Musk & Bezos & Other Geniuses That Aren’t Smart.

Thomas Rademacher
9 min readJan 2, 2024
If you ever want to feel better about yourself or worse about the world, go look up a bunch of articles calling either of these dry farts a genius.

Have you ever read something so vacuously dense (like a black hole of bad thinking) that it makes you rethink how you view all of human history? For me, it was this story in Fortune quoting two of the of the richest thumbs in the world who believe, apparently, that what the world needs more than anything else is… more people.

Steve Mollman in Fortune

A trillion people, because “Our solar system would be full of life and intelligence and energy.” Ugh.

Unless I am greatly misreading things, in order to believe this is true, then you must also believe two very clueless things:

1. It would serve humanity so substantially to have more Mozarts that it would be worth the damage to the world (or, fine, worlds, you goddamn Elon weirdos) and the suffering and starving and wars that would come as a result of so many more people fighting over space, religion, and resources. In other words, you have to believe that geniuses are a thing, and that the best way to advance our science, society, and species is for us to have a few thousand very special men.

2. The primary barrier to more Mozarts is a larger pool of people, and not that within the rather sizable pool of people on this earth there are already plenty of Mozarts and Marie Curies. You have to believe that there is no genius fighting for last breaths under the rubble in Gaza, or hiding from gunmen in Sudan, or starving in a refugee camp in Bangladesh, or poisoned by the water they drink or air they breath. Let’s tackle this one first.

What COULD They Do?

How many Mozarts are too hungry to be genius, or too scared or too poor or too sick or too silenced?

How many Mozarts are (actually or metaphorically) going to schools without a music program?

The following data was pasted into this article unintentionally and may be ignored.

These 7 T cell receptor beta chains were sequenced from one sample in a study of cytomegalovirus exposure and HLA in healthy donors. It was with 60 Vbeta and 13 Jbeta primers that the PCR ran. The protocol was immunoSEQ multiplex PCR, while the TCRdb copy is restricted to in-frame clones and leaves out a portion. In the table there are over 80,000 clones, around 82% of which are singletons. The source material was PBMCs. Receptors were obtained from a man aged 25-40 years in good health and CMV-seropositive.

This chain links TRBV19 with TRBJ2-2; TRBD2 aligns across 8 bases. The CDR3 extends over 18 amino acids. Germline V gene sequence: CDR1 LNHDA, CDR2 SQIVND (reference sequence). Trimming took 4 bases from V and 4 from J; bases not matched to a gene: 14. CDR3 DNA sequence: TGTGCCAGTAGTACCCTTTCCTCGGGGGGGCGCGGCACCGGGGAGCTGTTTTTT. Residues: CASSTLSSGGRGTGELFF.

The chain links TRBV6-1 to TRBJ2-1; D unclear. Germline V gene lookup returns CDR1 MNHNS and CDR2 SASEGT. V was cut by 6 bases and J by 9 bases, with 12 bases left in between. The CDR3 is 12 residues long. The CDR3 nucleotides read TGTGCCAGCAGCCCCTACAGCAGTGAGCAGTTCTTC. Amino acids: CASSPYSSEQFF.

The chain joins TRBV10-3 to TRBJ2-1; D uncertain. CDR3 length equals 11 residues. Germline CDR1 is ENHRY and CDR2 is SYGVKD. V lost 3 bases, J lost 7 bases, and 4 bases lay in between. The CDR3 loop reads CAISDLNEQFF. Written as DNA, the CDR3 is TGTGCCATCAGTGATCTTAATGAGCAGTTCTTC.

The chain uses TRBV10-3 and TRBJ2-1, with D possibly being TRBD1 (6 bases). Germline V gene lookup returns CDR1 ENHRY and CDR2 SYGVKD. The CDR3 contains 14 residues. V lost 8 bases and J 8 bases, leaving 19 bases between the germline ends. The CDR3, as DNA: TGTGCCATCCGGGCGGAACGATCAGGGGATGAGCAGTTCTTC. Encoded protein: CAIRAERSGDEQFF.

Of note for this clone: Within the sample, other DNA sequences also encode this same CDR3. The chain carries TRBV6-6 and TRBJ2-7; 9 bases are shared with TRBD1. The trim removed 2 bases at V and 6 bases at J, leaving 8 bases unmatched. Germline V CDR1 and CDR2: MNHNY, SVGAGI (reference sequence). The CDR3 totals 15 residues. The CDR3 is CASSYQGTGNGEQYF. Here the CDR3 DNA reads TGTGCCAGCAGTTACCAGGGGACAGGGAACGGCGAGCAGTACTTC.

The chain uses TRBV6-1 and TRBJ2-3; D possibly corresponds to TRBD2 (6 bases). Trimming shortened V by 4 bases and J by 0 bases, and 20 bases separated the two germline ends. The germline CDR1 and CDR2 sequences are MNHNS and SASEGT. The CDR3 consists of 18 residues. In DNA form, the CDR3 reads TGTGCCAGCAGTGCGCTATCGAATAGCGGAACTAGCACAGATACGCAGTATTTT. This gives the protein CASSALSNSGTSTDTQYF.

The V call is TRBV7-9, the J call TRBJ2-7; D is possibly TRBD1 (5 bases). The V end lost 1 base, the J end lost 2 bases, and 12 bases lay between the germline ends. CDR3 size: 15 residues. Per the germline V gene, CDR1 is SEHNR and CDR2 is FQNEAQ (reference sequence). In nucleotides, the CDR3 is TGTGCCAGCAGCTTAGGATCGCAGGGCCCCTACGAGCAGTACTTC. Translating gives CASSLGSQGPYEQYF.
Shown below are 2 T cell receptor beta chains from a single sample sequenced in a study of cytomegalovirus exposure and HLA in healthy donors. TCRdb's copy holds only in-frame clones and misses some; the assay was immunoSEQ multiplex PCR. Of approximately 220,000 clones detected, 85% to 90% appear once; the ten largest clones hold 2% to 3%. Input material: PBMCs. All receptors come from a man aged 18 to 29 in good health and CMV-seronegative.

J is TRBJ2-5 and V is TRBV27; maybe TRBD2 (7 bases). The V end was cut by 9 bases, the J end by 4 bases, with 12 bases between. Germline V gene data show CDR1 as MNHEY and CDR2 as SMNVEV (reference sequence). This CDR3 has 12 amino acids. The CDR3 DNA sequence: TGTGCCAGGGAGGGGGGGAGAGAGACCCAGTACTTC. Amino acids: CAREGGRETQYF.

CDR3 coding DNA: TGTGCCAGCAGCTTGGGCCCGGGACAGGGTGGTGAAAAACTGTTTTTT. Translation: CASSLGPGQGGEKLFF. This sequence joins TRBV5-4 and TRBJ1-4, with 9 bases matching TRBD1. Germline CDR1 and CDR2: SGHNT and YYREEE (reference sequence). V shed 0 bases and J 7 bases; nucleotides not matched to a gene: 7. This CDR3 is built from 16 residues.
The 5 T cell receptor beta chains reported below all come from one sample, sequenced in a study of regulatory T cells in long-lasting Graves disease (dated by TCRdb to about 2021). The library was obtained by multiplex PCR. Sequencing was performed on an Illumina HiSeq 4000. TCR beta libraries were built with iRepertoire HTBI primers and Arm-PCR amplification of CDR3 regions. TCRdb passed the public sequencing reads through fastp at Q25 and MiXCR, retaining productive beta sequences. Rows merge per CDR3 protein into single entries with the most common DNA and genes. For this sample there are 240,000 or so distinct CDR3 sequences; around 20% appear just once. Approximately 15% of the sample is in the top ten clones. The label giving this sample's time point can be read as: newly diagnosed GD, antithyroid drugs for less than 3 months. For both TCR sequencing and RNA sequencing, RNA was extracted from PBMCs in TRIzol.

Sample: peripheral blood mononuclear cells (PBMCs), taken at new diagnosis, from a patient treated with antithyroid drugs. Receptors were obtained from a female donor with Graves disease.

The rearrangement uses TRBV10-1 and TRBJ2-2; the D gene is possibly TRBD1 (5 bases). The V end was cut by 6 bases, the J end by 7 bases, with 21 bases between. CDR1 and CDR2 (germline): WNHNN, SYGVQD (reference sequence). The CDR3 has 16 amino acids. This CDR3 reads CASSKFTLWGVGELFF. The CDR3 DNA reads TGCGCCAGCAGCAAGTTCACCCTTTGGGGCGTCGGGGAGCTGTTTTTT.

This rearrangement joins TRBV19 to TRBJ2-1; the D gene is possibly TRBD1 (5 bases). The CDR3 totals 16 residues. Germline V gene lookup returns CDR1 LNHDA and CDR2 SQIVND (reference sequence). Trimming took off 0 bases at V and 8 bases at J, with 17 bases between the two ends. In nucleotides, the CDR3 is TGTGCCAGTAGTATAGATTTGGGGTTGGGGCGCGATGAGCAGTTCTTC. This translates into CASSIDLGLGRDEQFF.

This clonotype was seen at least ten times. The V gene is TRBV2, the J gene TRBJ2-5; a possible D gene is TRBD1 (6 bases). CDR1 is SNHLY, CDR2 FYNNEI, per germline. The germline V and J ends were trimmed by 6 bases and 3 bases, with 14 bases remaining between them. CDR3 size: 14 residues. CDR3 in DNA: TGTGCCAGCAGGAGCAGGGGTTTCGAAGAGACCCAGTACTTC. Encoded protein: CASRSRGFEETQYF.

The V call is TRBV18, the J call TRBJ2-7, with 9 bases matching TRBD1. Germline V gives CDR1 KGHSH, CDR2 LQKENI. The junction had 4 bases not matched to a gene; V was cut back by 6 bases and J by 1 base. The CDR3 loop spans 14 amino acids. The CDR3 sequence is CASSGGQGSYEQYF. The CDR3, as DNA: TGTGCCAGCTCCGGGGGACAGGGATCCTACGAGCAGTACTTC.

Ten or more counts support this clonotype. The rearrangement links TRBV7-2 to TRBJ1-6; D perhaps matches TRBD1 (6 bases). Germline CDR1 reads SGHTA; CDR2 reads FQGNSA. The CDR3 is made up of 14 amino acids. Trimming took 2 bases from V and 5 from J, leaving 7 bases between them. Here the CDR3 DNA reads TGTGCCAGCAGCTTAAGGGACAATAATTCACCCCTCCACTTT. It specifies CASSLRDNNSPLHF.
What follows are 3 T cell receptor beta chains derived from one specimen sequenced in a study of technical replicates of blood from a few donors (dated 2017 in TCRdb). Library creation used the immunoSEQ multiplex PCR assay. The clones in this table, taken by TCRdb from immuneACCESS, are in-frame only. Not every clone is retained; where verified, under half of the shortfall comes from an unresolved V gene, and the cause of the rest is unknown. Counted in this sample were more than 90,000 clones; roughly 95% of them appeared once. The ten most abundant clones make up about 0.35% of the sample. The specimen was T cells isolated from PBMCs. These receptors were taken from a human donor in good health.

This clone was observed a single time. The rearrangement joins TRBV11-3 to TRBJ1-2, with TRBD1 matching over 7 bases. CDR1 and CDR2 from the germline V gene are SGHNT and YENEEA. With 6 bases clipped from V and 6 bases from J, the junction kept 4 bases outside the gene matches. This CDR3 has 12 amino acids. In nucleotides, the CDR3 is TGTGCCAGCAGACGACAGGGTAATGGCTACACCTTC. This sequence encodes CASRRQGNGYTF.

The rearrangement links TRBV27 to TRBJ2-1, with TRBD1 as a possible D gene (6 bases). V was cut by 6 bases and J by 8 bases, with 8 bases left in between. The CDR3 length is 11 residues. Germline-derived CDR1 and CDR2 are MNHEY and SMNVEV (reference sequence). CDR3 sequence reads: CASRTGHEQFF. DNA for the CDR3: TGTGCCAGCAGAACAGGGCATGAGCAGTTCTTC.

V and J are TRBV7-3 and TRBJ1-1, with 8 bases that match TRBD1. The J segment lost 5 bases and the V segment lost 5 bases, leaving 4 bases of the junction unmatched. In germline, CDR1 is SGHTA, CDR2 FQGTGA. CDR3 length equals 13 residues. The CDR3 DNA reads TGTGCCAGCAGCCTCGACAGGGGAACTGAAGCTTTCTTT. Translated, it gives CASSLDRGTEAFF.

Or, how about this: How many Mozarts are working 60 hour weeks for not enough money and with not enough time? How many people do you know that have a life where they are able to pursue their one true passion and talent without reservation?

And you know what? These two billionaire buttnugs could actually do a lot to fix these things.

(A quick note here before anyone gets too worked up. You’re about to read some sloppy math by me combined with best guesses and estimates from various government agencies and non-profits. Would it cost exactly 64 billion dollars to end hunger in the United States? Unlikely. Would there be waste and mistakes and unforeseen problems? Of course. But would 64 billion dollars ease suffering and struggling on a scale that is historic and unimaginable and also what really should be, like, the lowest possible rung on anything that wants to call itself a society? Yes.)


Remember when Musk tweeted he would donate 6 billion dollars to solve world hunger if he could be shown a plan that would actually solve it?

The head of the World Food Programme responded with a plan to feed 47 million people on the brink of death (none of whom, I guess, Musk or Bezos is concerned could be a Mozart) for a year, and Musk stopped responding. The plan may not have solved world hunger, but it would have made it 6 billion dollars better, which is a lot better for 47 million people.

Honestly, I stopped paying attention to all this when it came out a few weeks later that Musk had indeed quietly donated 5.7 billion dollars to an anonymous recipient. I figured that must have been to the WFP (or something similar). I wasn’t alone.

Fred Lambert in Electrek